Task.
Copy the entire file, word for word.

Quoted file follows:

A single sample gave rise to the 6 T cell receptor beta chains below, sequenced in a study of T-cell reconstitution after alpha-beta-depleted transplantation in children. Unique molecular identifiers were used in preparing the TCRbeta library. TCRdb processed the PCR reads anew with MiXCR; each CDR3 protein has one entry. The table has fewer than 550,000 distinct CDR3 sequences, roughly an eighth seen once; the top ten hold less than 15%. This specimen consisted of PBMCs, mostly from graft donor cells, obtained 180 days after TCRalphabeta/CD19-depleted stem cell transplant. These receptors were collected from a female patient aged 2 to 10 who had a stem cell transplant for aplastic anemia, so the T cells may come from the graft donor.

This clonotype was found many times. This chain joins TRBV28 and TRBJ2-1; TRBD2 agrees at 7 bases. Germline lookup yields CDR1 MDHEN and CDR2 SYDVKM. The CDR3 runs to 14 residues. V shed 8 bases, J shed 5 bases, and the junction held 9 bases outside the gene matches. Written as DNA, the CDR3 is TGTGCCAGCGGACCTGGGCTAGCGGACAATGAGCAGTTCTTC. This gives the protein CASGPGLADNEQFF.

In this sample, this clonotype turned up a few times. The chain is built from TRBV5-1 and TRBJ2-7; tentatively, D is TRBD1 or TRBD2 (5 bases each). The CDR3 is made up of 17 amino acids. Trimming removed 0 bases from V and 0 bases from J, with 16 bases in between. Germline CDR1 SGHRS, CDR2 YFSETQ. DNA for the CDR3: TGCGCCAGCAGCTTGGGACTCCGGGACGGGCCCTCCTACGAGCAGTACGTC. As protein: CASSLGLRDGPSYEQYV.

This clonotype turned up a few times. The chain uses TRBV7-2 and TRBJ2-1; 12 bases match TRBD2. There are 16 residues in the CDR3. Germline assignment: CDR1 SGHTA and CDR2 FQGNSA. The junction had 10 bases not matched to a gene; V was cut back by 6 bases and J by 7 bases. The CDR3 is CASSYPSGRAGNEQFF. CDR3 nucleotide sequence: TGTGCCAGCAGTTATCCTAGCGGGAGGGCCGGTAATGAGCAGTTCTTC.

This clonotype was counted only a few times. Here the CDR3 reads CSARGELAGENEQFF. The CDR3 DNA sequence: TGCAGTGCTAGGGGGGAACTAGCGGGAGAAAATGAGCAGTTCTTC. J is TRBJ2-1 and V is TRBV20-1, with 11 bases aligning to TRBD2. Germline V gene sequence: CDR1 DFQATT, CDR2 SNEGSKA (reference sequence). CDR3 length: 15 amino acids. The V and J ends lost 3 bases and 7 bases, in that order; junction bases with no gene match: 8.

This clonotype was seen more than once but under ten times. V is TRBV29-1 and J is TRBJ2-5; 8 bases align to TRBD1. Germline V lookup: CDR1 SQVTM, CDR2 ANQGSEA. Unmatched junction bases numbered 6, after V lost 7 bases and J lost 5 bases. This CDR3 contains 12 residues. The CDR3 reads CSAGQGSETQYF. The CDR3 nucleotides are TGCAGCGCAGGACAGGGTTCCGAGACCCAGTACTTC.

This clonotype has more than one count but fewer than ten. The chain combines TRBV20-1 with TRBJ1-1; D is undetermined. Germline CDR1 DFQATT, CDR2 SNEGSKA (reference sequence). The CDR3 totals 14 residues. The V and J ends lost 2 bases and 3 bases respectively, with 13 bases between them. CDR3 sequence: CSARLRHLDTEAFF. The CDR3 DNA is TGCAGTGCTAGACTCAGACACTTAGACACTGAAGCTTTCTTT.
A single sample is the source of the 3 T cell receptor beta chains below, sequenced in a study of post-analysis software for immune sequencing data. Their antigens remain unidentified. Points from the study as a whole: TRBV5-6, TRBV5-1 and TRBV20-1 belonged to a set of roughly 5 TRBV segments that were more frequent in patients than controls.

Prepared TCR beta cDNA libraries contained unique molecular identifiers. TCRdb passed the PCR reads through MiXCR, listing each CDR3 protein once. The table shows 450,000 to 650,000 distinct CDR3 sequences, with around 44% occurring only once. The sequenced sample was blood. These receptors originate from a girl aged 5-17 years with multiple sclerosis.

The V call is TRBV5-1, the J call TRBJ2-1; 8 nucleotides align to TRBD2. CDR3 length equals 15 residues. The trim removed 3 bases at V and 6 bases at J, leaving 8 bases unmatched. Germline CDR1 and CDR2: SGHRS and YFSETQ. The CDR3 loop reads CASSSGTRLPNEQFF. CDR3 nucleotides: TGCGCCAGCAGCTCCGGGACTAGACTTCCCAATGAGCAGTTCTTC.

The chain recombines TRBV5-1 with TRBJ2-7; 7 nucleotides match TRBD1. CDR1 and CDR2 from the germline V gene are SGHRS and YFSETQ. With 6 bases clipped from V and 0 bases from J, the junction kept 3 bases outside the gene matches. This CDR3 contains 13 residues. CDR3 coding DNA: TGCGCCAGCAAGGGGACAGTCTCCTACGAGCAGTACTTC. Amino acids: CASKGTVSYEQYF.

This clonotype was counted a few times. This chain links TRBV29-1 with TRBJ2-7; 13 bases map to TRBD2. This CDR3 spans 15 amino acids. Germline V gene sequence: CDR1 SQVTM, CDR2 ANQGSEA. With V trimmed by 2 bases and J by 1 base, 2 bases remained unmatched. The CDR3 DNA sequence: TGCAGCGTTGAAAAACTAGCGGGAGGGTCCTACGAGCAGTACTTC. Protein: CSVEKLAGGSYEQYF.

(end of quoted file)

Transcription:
A single sample gave rise to the 6 T cell receptor beta chains below, sequenced in a study of T-cell reconstitution after alpha-beta-depleted transplantation in children. Unique molecular identifiers were used in preparing the TCRbeta library. TCRdb processed the PCR reads anew with MiXCR; each CDR3 protein has one entry. The table has fewer than 550,000 distinct CDR3 sequences, roughly an eighth seen once; the top ten hold less than 15%. This specimen consisted of PBMCs, mostly from graft donor cells, obtained 180 days after TCRalphabeta/CD19-depleted stem cell transplant. These receptors were collected from a female patient aged 2 to 10 who had a stem cell transplant for aplastic anemia, so the T cells may come from the graft donor.

This clonotype was found many times. This chain joins TRBV28 and TRBJ2-1; TRBD2 agrees at 7 bases. Germline lookup yields CDR1 MDHEN and CDR2 SYDVKM. The CDR3 runs to 14 residues. V shed 8 bases, J shed 5 bases, and the junction held 9 bases outside the gene matches. Written as DNA, the CDR3 is TGTGCCAGCGGACCTGGGCTAGCGGACAATGAGCAGTTCTTC. This gives the protein CASGPGLADNEQFF.

In this sample, this clonotype turned up a few times. The chain is built from TRBV5-1 and TRBJ2-7; tentatively, D is TRBD1 or TRBD2 (5 bases each). The CDR3 is made up of 17 amino acids. Trimming removed 0 bases from V and 0 bases from J, with 16 bases in between. Germline CDR1 SGHRS, CDR2 YFSETQ. DNA for the CDR3: TGCGCCAGCAGCTTGGGACTCCGGGACGGGCCCTCCTACGAGCAGTACGTC. As protein: CASSLGLRDGPSYEQYV.

This clonotype turned up a few times. The chain uses TRBV7-2 and TRBJ2-1; 12 bases match TRBD2. There are 16 residues in the CDR3. Germline assignment: CDR1 SGHTA and CDR2 FQGNSA. The junction had 10 bases not matched to a gene; V was cut back by 6 bases and J by 7 bases. The CDR3 is CASSYPSGRAGNEQFF. CDR3 nucleotide sequence: TGTGCCAGCAGTTATCCTAGCGGGAGGGCCGGTAATGAGCAGTTCTTC.

This clonotype was counted only a few times. Here the CDR3 reads CSARGELAGENEQFF. The CDR3 DNA sequence: TGCAGTGCTAGGGGGGAACTAGCGGGAGAAAATGAGCAGTTCTTC. J is TRBJ2-1 and V is TRBV20-1, with 11 bases aligning to TRBD2. Germline V gene sequence: CDR1 DFQATT, CDR2 SNEGSKA (reference sequence). CDR3 length: 15 amino acids. The V and J ends lost 3 bases and 7 bases, in that order; junction bases with no gene match: 8.

This clonotype was seen more than once but under ten times. V is TRBV29-1 and J is TRBJ2-5; 8 bases align to TRBD1. Germline V lookup: CDR1 SQVTM, CDR2 ANQGSEA. Unmatched junction bases numbered 6, after V lost 7 bases and J lost 5 bases. This CDR3 contains 12 residues. The CDR3 reads CSAGQGSETQYF. The CDR3 nucleotides are TGCAGCGCAGGACAGGGTTCCGAGACCCAGTACTTC.

This clonotype has more than one count but fewer than ten. The chain combines TRBV20-1 with TRBJ1-1; D is undetermined. Germline CDR1 DFQATT, CDR2 SNEGSKA (reference sequence). The CDR3 totals 14 residues. The V and J ends lost 2 bases and 3 bases respectively, with 13 bases between them. CDR3 sequence: CSARLRHLDTEAFF. The CDR3 DNA is TGCAGTGCTAGACTCAGACACTTAGACACTGAAGCTTTCTTT.
A single sample is the source of the 3 T cell receptor beta chains below, sequenced in a study of post-analysis software for immune sequencing data. Their antigens remain unidentified. Points from the study as a whole: TRBV5-6, TRBV5-1 and TRBV20-1 belonged to a set of roughly 5 TRBV segments that were more frequent in patients than controls.

Prepared TCR beta cDNA libraries contained unique molecular identifiers. TCRdb passed the PCR reads through MiXCR, listing each CDR3 protein once. The table shows 450,000 to 650,000 distinct CDR3 sequences, with around 44% occurring only once. The sequenced sample was blood. These receptors originate from a girl aged 5-17 years with multiple sclerosis.

The V call is TRBV5-1, the J call TRBJ2-1; 8 nucleotides align to TRBD2. CDR3 length equals 15 residues. The trim removed 3 bases at V and 6 bases at J, leaving 8 bases unmatched. Germline CDR1 and CDR2: SGHRS and YFSETQ. The CDR3 loop reads CASSSGTRLPNEQFF. CDR3 nucleotides: TGCGCCAGCAGCTCCGGGACTAGACTTCCCAATGAGCAGTTCTTC.

The chain recombines TRBV5-1 with TRBJ2-7; 7 nucleotides match TRBD1. CDR1 and CDR2 from the germline V gene are SGHRS and YFSETQ. With 6 bases clipped from V and 0 bases from J, the junction kept 3 bases outside the gene matches. This CDR3 contains 13 residues. CDR3 coding DNA: TGCGCCAGCAAGGGGACAGTCTCCTACGAGCAGTACTTC. Amino acids: CASKGTVSYEQYF.

This clonotype was counted a few times. This chain links TRBV29-1 with TRBJ2-7; 13 bases map to TRBD2. This CDR3 spans 15 amino acids. Germline V gene sequence: CDR1 SQVTM, CDR2 ANQGSEA. With V trimmed by 2 bases and J by 1 base, 2 bases remained unmatched. The CDR3 DNA sequence: TGCAGCGTTGAAAAACTAGCGGGAGGGTCCTACGAGCAGTACTTC. Protein: CSVEKLAGGSYEQYF.